As we begin this new year, our beloved Israel continues to wrestle with its deep social and political challenges. This has been illustrated most poignantly by the continuing judicial overhaul process and the inexhaustible protests, even as the Prime Minister recently heralded possibilities of peace agreements that could reshape the modern Middle East. I have tremendous faith in the resiliency of the Israeli people and the Jewish State, and I believe that this crisis could also be a moment of awakening, possibility, and renewed commitment to Zionism and Israeli democracy. At the same time, I fear that the months ahead could bring heightened tensions and deeper polarization, both within Israel and within our own community.
Amidst the expressions of anger, frustration, and fear that have filled the past several months, reading about the clash on Yom Kippur involving liberal activists and Orthodox Jews over public prayer was undeniably heart-wrenching. Many of us are familiar with the "secular-religious" divide in Israel, and this is one of the growing underlying tensions manifesting at this time. Witnessing the anger and infighting over an act of prayer — especially on the holiest day of the year — served as a stark reminder of the sinat chinam (baseless hatred between Jews) that has plagued us for millennia.
In his recent piece in The Times of Israel, David Horowitz noted the irony that, at the time of year when we are supposed to be looking inward at our own personal responsibility and accountability, everyone seems clear who is to blame for all of Israel’s problems — “the other side.” However, he writes, “furiously allocating responsibility and firing off bitter accusations is not going to fix a thing. It’s certainly not going to enable us to do what we all know we need to do if we’re going to overcome this escalating, self-destructive national crisis: heal.” It’s worth noting that, especially as we head into a presidential election year, Horowitz could have been writing this about America as well.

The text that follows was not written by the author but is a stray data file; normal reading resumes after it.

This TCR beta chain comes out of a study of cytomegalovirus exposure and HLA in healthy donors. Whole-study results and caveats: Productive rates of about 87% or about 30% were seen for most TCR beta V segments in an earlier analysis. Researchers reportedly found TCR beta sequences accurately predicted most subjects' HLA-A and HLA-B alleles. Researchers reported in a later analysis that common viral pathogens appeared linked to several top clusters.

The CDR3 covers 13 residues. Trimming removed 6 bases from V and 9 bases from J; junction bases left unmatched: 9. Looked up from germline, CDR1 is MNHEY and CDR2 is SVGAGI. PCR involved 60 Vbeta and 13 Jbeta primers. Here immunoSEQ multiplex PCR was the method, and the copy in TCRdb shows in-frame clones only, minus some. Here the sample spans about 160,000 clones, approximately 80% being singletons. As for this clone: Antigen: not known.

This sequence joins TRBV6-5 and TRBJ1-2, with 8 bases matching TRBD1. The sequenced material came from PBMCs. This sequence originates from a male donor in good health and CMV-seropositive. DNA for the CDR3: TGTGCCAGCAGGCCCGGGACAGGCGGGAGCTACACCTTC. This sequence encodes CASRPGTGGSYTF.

This time of year on the Jewish calendar is meant to be a time for healing. Our tradition understands that to heal ourselves and our world, we first need to find a way to heal and rebuild our relationships. This is perhaps most true with the people whom we have harmed and who we believe have harmed us. Parker Palmer once described “true community” as “that place where the person you least want to live with always lives.” It’s natural to feel close to people we like and who share and reinforce our values, worldviews, and personal experiences. It’s much harder to remember that those who feel further away from us are also human beings created in the Image of God (and sometimes fellow Jews as well).
We are heading into the holiday of Sukkot, when we sit, eat, sing, and celebrate together in temporary dwellings as we emerge anew from the days of judgment and forgiveness. The spiritual and emotional theme of Sukkot is simcha, happiness or joy. In fact, Sukkot is literally called “Z’man Simchateinu,” the season of our joy. It is a joy of liberation and spiritual rebirth, of ingathering and abundance, and, yes, the joy of community and unity. On Sukkot, we strive to live out the Jewish value of hachnasat orchim (welcoming guests), opening our homes and our hearts to create families and communities that are inclusive, expansive, and where everyone can feel a sense of joyful belonging.
I use the phrase “joyful belonging” because the joy we feel on this holiday and the communities we aspire to create in our sukkot are intimately connected. This joy contains elements of relief and light-heartedness that can only come after Yom Kippur — a day of forgiveness, of beginning again, of second chances, and of love. We have asked God and one another to forgo the blame — that we might even deserve — and see the best in us, and to choose compassion, forgiveness, and love. Imagine if we strived to love, to understand, and to see the best in everyone (perhaps especially the people whom we least like and with whom we most disagree). That’s how we build community on the strength of — not in spite of — our diversity. That’s how we repair our democracy, heal our relationships, and reweave our social fabric.
Just the thought of it brings a smile to my face. Z’man Simchateinu — the season of our joy.
Shabbat Shalom and Chag Sukkot Sameach (Happy Sukkot),
Rabbi Marc Baker